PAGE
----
Thursday, September 6, 2012

Bookanistas: Every Day

Every morning, A wakes in a different person’s body, a different person’s life. There’s never any warning about where it will be or who it will be. A has made peace with that, even established guidelines by which to live: Never get too attached. Avoid being noticed. Do not interfere.

It’s all fine until the morning that A wakes up in the body of Justin and meets Justin’s girlfriend, Rhiannon. From that moment, the rules by which A has been living no longer apply. Because finally A has found someone he wants to be with—day in, day out, day after day.

With his new novel, David Levithan has pushed himself to new creative heights. He has written a captivating story that will fascinate readers as they begin to comprehend the complexities of life and love in A’s world, as A and Rhiannon seek to discover if you can truly love someone who is destined to change every day.


I am a huge David Levithan fangirl. I love all of his books, I love his writing, and I think he's just an amazing person doing so many great things for the world of YA. I had really been looking forward to this new one of his because it sounded a little different than his other books, and I always love things that are a little different.

This is one of those books that you can't stop thinking about. It really does stay with you, and it will pop into your head days, or even weeks, later and it won't go away. There's really so much to it and so much about it to love. 

My favorite part of this book was how it looked at gender. That plot blurb above? It's a little annoying because there is one sentence where it refers to A as "he" and A isn't a he. A is just A, with no assigned gender. Sometimes A is in a male body and sometimes in a female body, but A is always the same person, and when A falls in love with Rhiannon, it's love for who she is, not who she is + the fact that she is a she. 

So, yes, this is a love story. But it's also an identity story, and the two are woven together so gorgeously, with that David Levithan way of wording the simplest of life's truths in this way that makes you stop and hold your breath and run your fingers over the page.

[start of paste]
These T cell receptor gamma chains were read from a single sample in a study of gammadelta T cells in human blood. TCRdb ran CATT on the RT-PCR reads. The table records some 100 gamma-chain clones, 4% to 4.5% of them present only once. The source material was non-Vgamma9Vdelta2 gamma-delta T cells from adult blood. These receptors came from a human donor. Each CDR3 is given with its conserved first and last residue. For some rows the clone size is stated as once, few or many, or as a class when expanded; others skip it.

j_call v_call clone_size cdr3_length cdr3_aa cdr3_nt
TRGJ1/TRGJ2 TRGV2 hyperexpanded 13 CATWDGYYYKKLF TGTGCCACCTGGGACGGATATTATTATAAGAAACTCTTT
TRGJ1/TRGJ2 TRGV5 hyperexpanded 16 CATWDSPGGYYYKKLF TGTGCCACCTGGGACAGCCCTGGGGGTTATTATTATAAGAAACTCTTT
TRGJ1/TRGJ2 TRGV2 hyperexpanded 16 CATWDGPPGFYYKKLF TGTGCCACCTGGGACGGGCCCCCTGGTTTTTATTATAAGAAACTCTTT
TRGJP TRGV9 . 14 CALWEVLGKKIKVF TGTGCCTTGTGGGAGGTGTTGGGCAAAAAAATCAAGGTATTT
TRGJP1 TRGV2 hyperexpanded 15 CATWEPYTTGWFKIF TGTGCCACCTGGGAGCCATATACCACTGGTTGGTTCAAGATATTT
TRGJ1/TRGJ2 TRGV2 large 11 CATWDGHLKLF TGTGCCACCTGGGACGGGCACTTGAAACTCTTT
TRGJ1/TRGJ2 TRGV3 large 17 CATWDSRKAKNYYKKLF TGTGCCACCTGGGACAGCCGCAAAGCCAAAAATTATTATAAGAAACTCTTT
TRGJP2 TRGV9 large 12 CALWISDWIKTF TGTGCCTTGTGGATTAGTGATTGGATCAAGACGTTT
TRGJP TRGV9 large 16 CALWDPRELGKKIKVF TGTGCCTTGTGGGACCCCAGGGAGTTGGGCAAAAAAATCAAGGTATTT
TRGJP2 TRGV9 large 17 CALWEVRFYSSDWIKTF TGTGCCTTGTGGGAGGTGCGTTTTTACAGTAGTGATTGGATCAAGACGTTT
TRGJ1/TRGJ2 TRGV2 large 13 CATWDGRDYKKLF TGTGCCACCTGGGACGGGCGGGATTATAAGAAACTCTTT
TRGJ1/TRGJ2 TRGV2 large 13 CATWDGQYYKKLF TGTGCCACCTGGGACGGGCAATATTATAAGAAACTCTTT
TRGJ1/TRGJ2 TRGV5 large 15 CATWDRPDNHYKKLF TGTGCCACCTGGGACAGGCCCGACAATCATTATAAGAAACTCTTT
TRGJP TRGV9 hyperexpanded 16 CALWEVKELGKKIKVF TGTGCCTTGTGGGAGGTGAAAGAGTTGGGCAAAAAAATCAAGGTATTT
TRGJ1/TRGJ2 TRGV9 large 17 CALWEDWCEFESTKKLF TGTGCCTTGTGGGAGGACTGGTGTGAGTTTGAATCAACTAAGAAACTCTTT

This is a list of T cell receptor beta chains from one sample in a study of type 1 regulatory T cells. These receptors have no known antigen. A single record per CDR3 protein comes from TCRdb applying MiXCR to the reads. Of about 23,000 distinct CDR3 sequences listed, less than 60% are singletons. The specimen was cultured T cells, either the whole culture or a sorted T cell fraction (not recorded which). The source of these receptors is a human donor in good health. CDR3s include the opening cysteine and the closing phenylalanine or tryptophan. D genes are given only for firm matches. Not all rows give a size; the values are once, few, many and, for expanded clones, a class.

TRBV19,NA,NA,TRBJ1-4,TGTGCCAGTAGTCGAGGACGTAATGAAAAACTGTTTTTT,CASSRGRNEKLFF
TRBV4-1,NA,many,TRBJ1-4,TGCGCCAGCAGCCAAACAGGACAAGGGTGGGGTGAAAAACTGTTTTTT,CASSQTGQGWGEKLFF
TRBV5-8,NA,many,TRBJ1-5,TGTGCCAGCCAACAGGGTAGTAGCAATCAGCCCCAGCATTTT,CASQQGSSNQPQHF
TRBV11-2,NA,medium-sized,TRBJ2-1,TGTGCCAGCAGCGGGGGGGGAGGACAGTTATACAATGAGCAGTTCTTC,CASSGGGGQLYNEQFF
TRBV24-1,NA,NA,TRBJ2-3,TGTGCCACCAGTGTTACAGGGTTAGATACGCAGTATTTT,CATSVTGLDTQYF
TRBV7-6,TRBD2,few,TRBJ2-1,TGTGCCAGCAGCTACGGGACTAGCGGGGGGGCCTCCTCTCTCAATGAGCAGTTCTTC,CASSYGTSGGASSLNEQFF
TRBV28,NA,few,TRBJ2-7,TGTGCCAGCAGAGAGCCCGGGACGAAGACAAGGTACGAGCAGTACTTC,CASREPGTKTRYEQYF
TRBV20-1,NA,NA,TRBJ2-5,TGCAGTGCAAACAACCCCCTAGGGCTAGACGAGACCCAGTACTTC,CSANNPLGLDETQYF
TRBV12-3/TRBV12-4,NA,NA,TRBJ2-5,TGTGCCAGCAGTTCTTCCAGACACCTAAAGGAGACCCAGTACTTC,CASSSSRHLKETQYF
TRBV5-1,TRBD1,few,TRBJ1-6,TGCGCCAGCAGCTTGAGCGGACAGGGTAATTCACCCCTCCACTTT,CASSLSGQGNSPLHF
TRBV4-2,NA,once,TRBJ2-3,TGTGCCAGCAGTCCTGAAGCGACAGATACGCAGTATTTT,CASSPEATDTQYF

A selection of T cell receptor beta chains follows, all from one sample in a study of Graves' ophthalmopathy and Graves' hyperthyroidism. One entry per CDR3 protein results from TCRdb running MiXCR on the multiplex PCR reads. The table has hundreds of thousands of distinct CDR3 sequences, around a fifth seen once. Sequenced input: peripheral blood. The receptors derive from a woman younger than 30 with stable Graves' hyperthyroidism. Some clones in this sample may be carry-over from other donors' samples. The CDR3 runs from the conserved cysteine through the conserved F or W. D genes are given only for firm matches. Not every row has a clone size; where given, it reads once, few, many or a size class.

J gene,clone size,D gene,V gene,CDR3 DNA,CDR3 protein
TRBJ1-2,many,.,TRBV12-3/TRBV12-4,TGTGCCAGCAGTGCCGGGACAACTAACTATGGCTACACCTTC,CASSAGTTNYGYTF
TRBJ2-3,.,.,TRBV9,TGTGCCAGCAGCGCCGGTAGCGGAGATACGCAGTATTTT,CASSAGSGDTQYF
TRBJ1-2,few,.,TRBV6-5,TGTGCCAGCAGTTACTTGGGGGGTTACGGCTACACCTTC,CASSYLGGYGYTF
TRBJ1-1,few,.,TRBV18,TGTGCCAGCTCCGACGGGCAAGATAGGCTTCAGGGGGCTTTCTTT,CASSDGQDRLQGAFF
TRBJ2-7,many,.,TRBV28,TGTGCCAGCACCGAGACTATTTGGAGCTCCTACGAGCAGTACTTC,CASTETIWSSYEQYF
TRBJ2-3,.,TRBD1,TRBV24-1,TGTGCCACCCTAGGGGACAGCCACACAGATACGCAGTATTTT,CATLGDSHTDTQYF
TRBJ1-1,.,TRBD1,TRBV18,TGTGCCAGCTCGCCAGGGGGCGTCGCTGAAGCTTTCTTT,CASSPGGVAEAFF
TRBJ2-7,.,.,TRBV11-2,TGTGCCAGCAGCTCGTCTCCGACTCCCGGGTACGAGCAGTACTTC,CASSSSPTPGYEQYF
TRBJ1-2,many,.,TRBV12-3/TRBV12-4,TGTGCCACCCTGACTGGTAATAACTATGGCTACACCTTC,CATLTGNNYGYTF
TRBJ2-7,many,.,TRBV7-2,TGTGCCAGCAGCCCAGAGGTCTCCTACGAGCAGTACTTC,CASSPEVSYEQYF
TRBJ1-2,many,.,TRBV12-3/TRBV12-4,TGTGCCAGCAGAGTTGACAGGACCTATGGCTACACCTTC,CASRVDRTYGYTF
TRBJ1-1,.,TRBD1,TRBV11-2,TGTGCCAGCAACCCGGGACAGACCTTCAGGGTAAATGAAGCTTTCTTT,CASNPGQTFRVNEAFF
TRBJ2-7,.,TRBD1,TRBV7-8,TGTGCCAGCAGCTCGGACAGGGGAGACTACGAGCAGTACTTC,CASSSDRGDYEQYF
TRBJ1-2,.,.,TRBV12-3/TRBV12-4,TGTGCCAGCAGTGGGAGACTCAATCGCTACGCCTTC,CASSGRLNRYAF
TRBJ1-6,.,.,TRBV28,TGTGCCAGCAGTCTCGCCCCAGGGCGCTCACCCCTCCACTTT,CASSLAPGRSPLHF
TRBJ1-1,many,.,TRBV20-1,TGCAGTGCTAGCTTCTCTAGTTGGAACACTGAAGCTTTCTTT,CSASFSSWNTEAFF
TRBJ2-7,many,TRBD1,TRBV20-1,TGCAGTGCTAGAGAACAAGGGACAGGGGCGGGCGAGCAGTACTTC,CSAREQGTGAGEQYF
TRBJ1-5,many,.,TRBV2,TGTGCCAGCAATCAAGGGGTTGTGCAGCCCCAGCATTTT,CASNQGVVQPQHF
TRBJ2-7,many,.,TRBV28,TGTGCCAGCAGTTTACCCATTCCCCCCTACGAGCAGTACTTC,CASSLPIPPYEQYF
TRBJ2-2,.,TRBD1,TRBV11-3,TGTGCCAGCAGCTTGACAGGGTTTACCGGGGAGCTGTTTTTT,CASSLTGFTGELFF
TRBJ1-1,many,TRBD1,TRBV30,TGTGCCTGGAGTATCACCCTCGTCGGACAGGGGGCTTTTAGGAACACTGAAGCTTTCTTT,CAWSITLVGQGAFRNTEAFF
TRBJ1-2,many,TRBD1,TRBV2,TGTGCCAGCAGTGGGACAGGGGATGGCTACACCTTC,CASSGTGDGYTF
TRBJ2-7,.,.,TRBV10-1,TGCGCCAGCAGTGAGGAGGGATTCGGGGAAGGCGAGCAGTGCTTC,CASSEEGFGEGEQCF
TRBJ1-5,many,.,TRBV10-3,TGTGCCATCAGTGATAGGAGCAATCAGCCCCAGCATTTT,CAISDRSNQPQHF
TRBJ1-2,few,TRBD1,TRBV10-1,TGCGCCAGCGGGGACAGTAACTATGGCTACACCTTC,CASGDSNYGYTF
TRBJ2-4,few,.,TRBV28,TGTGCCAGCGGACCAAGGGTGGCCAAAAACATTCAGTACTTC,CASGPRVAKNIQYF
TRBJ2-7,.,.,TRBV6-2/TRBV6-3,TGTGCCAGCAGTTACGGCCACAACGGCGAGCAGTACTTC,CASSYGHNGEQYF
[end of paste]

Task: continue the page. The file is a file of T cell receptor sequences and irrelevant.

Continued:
8 comments:

  1. This sounds amazing. I loved how he used characters without assigned gender in THE LOVER'S DICTIONARY.

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  2. Yes, I LOVED this book. Got my hands on a galley, and couldn't put it down!

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  3. It bugged me that the blurb said A was a he also. But I found it interesting that when I was writing my review, it was really hard NOT to use a he/she pronoun, but I didn't want to call A an "it" either.

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    1. This comment was made ages ago, but I just read the book and wanted to reread Jessica's thoughts on it. For the future, there are gender neutral pronouns. (Many of them, because we can't agree on which to use!) Most common are ze/zir.

      I think the thing about it is that A isn't just gender neutral, ze is both genders--fluid, in a way--so it's hard to define. As if these things aren't always hard to define....

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  4. Can't wait to read this. He's going to be at a YA book event coming up later this month by me (in IL) so I'm looking forward to it. I've seen him once before but he was moderating a forum and didn't speak much about himself.

    Anyway, this concept seems very cool.

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  5. This looks like a great book. Thanks for sharing.

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  6. I'm so excited to read this! David was one of my literature teachers in my MFA program and he's a YA rockstar. :)

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  7. So...I have never read any of his books. *hides away* *comes back because didn´t take the laptop to hide away and need to finish writing comment*.

    This book really sounds amazing! Thanks for the review, Jessica :D

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